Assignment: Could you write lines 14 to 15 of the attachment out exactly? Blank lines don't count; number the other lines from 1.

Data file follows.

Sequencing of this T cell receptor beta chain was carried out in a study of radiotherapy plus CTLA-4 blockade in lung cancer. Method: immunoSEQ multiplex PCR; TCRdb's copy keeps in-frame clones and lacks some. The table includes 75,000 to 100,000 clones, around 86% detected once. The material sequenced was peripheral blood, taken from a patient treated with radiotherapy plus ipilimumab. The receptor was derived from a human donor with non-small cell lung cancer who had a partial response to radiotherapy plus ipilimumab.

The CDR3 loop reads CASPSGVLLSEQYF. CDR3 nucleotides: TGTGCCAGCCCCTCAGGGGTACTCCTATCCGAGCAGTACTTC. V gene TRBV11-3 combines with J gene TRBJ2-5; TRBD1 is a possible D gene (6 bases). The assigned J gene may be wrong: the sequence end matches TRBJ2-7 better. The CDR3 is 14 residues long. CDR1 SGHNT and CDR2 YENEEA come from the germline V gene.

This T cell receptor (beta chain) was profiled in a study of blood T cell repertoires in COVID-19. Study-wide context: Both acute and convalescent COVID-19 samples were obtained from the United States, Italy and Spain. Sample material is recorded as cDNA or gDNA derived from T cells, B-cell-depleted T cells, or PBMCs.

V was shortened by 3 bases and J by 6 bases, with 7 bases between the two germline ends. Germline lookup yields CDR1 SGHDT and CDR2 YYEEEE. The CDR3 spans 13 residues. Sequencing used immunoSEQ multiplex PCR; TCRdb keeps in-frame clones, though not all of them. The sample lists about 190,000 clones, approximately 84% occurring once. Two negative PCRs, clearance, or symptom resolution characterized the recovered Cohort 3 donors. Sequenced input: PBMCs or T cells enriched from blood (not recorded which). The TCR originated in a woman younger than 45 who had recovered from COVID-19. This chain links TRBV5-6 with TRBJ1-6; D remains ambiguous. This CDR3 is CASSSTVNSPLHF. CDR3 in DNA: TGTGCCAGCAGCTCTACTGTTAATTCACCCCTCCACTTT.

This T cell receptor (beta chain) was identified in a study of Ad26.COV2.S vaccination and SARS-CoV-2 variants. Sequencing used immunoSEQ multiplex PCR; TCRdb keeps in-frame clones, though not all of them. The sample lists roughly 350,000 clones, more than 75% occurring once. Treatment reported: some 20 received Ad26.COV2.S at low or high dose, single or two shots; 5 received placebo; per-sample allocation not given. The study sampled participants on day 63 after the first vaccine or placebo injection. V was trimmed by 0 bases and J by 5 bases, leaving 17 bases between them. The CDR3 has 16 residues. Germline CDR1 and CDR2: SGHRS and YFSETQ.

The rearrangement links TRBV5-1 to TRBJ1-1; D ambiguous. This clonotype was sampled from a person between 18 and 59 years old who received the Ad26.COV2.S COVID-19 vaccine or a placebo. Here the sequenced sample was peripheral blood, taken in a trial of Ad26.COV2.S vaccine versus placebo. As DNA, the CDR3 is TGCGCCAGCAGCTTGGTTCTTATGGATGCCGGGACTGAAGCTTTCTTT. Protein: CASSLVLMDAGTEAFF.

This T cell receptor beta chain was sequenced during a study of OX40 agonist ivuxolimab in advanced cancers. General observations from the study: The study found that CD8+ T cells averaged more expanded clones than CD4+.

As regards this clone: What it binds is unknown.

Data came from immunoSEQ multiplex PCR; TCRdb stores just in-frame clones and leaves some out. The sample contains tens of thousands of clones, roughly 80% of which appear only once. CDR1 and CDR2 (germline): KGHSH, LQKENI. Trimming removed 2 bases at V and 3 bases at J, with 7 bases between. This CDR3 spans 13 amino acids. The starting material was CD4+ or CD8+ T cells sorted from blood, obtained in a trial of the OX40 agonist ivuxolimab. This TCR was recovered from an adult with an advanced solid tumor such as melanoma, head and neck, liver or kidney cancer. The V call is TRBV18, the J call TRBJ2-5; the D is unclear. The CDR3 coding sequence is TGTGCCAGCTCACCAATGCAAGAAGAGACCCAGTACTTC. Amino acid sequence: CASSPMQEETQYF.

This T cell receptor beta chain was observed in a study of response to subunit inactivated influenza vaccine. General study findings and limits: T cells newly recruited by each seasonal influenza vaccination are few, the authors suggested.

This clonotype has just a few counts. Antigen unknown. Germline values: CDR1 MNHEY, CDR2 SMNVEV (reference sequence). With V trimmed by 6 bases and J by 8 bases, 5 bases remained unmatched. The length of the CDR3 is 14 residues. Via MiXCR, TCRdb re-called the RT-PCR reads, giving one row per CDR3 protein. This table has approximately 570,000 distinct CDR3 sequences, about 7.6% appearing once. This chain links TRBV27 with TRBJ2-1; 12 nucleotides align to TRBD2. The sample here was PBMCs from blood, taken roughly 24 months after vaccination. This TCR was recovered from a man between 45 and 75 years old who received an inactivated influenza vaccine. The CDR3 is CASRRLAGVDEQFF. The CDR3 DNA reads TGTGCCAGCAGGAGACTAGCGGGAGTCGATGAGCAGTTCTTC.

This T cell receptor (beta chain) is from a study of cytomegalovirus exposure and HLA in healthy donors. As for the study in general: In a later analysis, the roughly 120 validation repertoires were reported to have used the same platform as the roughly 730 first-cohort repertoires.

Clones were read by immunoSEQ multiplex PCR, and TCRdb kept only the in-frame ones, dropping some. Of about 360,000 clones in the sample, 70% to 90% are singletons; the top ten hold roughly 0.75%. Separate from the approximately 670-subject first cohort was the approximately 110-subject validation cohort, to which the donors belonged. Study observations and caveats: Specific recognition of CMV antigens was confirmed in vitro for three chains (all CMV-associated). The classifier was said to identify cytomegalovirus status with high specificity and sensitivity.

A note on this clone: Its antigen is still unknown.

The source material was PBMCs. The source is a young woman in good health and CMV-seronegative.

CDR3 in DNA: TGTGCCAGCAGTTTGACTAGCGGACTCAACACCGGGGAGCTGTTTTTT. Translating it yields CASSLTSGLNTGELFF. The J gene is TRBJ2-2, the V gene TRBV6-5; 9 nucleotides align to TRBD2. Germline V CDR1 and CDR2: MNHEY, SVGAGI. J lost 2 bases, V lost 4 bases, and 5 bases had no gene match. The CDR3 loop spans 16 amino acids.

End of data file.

A note on this clone: Its antigen is still unknown.

The source material was PBMCs. The source is a young woman in good health and CMV-seronegative.